Opinion 10-99


January 14, 2011

 


         This responds to your inquiry (10-99) asking when the attorney who represented your ex-spouse against you in a family court matter, or the attorney’s partners and associates who were not involved in your ex-spouse’s representation, may appear before you once the matter is concluded.


The First Two Years 

         If the attorney who represented your ex-spouse against you appears before you within two years after the matter was concluded, you are disqualified, subject to remittal (see Joint Opinion 08-171/08-174). After the two year period, if you can be fair and impartial, you must disclose the representation and, in the event of an objection to your continuing to preside, whether to exercise recusal is solely within your discretion (see id.).


         However, at any time after the matter has concluded, if your ex-spouse’s attorney’s partners and associates, who had no involvement in the representation appear, you may preside as long as you believe you can be fair and impartial and as long as you fully disclose that the firm represented your ex-spouse (see id.). If any party objects to your continued participation in the case, whether to exercise recusal is solely within your discretion (see id.).


After the Two-Year Mark 

         When the attorney who represented your ex-spouse against you appears in your court more than two years after the matter was concluded and you believe that you can be fair and impartial and are willing to preside, you must fully disclose that the attorney represented your ex-spouse (see id.). If a party objects to your continued participation in the case, whether to exercise recusal is solely within your discretion (see id.).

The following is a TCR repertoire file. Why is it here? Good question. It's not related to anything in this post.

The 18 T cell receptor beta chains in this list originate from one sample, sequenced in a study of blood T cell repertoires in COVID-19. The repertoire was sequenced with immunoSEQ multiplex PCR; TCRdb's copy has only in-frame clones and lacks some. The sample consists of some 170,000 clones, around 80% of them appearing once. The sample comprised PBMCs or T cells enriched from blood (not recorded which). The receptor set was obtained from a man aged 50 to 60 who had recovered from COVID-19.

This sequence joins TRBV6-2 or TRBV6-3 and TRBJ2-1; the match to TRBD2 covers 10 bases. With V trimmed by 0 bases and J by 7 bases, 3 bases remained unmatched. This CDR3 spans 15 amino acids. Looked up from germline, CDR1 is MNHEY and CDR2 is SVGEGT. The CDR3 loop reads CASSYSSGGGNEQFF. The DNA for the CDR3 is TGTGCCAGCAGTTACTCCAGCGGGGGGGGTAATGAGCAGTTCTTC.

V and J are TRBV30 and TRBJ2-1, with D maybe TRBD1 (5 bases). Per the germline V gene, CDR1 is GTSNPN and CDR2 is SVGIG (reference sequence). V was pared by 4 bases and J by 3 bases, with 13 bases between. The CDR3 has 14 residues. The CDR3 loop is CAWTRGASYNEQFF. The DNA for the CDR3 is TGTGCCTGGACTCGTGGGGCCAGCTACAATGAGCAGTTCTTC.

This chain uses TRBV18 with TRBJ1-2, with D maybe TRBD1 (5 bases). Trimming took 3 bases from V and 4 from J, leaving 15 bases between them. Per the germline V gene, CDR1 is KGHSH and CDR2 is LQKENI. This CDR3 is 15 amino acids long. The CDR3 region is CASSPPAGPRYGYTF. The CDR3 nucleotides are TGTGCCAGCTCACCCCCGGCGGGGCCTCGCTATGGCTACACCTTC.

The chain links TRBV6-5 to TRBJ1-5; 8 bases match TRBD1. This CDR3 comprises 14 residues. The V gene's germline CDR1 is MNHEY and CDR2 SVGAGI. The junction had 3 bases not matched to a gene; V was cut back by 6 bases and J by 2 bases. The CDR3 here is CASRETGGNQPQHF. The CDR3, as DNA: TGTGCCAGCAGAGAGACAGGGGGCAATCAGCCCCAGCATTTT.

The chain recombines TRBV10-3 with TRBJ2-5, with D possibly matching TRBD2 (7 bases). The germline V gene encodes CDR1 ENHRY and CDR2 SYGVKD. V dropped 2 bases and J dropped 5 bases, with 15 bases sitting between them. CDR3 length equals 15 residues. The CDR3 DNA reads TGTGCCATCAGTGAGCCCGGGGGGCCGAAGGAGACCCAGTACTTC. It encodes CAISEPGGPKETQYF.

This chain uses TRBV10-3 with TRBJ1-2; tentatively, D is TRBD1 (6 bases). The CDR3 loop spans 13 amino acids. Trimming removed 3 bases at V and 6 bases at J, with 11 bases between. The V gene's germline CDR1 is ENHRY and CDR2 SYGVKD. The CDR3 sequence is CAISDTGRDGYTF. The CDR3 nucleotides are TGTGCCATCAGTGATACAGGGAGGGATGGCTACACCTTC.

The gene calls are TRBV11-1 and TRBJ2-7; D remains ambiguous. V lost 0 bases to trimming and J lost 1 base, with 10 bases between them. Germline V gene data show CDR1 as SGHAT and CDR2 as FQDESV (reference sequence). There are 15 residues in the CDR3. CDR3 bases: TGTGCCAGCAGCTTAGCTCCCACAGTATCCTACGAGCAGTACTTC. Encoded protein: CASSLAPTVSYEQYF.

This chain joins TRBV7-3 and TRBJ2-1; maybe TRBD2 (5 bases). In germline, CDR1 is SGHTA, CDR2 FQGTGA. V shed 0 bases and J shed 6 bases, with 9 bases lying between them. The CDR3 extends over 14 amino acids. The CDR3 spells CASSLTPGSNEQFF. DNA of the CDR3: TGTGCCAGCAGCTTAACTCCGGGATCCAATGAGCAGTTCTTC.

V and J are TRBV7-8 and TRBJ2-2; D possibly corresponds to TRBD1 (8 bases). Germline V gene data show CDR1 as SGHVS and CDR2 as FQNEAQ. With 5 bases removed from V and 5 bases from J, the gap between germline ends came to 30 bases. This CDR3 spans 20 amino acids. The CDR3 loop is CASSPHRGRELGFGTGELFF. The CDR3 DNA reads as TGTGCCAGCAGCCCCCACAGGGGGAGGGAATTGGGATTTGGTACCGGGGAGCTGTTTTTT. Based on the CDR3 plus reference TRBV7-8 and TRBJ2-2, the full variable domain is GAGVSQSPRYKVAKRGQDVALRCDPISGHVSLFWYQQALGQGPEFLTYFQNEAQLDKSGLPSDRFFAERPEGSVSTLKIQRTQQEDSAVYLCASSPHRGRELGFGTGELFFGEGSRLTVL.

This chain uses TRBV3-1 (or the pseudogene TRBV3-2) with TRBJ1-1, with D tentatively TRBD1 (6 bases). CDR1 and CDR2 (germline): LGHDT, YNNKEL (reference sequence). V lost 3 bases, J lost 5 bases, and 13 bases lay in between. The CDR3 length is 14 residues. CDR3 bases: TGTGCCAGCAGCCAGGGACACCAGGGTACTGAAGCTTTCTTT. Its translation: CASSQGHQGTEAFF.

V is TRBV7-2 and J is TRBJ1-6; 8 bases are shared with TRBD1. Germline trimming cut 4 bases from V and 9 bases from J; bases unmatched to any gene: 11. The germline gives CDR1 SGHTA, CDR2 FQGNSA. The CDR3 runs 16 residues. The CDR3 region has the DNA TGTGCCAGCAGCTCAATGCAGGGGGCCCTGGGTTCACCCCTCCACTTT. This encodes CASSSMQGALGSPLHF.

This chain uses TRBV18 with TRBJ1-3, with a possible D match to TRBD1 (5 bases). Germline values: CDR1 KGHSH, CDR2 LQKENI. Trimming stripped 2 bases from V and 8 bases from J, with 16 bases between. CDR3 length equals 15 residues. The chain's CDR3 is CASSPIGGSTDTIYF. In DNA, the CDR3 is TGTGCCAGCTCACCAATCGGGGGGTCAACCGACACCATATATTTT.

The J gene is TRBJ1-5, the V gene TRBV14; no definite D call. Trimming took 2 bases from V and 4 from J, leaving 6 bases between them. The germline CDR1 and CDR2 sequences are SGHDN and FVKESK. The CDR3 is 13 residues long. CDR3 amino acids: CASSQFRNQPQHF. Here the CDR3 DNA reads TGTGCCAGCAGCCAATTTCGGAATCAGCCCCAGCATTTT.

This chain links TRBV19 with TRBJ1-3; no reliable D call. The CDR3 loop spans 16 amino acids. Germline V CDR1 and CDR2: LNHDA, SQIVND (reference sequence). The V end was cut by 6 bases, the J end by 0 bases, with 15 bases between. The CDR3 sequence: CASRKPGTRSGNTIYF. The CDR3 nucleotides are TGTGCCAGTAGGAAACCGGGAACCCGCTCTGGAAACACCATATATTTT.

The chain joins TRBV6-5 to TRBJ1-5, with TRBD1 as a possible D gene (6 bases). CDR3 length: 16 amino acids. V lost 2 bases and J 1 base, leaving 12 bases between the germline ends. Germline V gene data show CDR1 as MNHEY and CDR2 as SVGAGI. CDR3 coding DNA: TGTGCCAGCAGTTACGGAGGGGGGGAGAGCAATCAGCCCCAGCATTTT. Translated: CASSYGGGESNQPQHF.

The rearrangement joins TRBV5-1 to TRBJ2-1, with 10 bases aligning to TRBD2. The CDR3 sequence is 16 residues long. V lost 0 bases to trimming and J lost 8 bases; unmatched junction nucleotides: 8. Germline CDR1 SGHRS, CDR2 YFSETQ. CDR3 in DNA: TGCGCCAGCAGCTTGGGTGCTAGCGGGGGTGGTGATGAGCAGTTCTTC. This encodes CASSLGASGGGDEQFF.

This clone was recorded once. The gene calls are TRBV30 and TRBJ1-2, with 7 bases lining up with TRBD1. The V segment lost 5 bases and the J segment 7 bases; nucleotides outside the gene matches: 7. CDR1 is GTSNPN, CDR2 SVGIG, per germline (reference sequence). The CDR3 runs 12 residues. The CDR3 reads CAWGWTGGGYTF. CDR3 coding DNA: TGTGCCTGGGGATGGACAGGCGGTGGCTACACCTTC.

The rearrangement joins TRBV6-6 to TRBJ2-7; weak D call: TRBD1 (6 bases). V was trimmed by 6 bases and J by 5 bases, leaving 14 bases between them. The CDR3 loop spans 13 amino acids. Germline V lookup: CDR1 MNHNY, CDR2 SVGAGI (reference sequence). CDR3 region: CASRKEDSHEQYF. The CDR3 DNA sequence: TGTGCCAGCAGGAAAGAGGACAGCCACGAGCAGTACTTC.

The duration of your obligation to continue such disclosure more than two years after the matter was concluded depends upon such factors as (1) the nature of the instant proceeding; (2) the nature of the prior representation; (3) the frequency and duration of the representation; (4) the amount of work the attorney performed for your ex-spouse and the fee charged (if known); (5) whether the representation was routine or technical; and, (6) whether there are any special circumstances creating a likely appearance of impropriety (see Opinion 10-56, citing 88-120/ 88-125 [Vol. II]).


         When a partner or associate of the attorney who represented your ex-spouse and was not involved in that representation appears in your court more than two years after the matter was concluded, you may, but are not required to, disclose that the firm represented your ex-spouse against you, and whether to exercise recusal is solely within your discretion (see id.).

 

         I have enclosed Opinions 10-56 and Joint Opinion 08-171/08-174 for your convenience.